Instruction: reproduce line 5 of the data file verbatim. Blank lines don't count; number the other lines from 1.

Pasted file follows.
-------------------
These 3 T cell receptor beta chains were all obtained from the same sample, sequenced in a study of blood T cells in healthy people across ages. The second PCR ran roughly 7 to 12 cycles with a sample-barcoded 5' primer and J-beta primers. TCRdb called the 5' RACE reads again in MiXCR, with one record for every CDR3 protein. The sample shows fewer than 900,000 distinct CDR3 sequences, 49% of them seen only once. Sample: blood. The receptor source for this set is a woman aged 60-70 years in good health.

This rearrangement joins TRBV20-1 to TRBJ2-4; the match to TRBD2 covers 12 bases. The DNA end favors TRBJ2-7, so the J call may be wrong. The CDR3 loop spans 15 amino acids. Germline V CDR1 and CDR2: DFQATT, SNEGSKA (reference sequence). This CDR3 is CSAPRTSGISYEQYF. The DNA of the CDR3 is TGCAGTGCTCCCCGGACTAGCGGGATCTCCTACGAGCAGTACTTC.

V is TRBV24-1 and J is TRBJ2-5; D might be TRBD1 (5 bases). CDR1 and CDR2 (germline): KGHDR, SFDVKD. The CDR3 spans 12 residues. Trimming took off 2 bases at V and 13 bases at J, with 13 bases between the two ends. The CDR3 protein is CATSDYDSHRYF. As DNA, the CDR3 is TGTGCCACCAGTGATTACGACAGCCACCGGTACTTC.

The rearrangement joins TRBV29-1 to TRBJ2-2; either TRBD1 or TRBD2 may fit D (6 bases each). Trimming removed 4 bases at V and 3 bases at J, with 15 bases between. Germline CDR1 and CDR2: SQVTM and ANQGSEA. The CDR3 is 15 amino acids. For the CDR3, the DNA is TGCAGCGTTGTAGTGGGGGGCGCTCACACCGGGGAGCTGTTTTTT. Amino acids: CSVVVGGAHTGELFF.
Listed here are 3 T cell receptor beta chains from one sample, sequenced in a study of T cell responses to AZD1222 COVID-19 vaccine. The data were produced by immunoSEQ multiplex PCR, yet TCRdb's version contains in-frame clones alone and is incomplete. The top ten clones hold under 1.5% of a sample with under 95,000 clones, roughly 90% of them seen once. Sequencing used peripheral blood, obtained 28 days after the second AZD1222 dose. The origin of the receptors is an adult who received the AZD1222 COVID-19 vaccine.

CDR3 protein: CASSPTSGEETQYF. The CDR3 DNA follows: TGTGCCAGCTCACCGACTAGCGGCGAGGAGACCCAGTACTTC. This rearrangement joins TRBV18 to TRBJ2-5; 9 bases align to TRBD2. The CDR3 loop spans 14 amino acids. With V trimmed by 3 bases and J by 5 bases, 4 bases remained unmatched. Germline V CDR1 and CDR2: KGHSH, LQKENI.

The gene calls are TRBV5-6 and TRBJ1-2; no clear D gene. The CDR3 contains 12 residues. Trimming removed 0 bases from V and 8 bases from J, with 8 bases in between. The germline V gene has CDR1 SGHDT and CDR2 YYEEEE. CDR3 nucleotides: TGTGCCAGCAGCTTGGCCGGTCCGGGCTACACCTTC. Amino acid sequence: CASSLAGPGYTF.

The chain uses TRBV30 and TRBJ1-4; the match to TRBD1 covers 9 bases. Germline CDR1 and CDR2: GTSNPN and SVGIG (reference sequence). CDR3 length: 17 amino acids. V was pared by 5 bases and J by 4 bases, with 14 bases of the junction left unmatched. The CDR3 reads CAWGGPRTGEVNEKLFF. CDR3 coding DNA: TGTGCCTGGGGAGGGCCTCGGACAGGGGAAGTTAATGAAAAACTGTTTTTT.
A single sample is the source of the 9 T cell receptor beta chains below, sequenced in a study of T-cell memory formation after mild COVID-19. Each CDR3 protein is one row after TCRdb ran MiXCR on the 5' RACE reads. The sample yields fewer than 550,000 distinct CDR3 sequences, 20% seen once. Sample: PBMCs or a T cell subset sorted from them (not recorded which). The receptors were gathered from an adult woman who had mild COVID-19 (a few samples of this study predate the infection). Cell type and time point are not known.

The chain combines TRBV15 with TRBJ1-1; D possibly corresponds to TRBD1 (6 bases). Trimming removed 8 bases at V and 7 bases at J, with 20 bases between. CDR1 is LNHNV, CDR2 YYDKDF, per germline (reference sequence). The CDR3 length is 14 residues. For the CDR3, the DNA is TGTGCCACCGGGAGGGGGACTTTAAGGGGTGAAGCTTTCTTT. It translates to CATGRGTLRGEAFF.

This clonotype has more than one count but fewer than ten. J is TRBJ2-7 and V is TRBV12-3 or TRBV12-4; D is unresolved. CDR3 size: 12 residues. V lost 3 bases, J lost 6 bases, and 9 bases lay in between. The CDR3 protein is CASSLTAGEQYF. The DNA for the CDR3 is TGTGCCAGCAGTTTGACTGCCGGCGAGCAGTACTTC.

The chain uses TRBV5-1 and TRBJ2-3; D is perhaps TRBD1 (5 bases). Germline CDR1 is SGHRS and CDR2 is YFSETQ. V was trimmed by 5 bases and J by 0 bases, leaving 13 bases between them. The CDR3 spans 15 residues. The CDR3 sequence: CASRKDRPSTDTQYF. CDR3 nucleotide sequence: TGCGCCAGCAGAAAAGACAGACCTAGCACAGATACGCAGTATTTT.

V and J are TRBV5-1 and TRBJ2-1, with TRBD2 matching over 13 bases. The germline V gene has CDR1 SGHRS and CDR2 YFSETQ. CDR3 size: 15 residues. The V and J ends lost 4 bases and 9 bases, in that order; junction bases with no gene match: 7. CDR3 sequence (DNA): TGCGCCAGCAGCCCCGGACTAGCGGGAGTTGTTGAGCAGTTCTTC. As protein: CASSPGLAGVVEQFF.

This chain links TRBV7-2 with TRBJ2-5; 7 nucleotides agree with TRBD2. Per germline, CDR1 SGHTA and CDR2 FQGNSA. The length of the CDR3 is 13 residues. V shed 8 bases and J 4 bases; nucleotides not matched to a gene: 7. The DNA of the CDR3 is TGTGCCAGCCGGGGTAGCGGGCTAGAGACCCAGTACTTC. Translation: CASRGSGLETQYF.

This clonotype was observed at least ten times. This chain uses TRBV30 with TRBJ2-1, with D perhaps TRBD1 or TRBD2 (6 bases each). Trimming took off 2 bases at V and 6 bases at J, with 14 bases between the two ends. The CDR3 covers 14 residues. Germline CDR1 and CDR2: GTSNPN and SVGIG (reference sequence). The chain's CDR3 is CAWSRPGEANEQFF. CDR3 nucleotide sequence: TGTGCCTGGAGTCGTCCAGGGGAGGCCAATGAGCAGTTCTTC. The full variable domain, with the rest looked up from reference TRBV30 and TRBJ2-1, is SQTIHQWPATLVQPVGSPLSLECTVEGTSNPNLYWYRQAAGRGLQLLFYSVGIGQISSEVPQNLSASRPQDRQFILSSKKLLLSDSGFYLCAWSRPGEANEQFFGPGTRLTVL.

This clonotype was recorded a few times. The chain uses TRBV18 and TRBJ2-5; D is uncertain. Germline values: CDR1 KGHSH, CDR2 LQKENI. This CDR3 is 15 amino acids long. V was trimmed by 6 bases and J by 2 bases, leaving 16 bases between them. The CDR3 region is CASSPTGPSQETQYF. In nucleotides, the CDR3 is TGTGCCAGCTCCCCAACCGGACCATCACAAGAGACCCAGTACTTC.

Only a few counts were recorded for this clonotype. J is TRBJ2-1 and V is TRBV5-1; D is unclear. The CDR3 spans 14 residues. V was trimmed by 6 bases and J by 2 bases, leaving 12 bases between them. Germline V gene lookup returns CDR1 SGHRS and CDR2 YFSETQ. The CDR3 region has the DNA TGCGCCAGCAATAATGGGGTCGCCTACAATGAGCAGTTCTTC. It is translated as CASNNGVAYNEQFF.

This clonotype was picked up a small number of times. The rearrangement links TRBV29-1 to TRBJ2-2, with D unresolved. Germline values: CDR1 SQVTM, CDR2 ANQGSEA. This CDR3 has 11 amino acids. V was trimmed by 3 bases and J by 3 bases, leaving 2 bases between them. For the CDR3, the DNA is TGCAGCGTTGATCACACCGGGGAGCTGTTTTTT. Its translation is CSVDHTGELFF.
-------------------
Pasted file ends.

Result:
Listed here are 3 T cell receptor beta chains from one sample, sequenced in a study of T cell responses to AZD1222 COVID-19 vaccine. The data were produced by immunoSEQ multiplex PCR, yet TCRdb's version contains in-frame clones alone and is incomplete. The top ten clones hold under 1.5% of a sample with under 95,000 clones, roughly 90% of them seen once. Sequencing used peripheral blood, obtained 28 days after the second AZD1222 dose. The origin of the receptors is an adult who received the AZD1222 COVID-19 vaccine.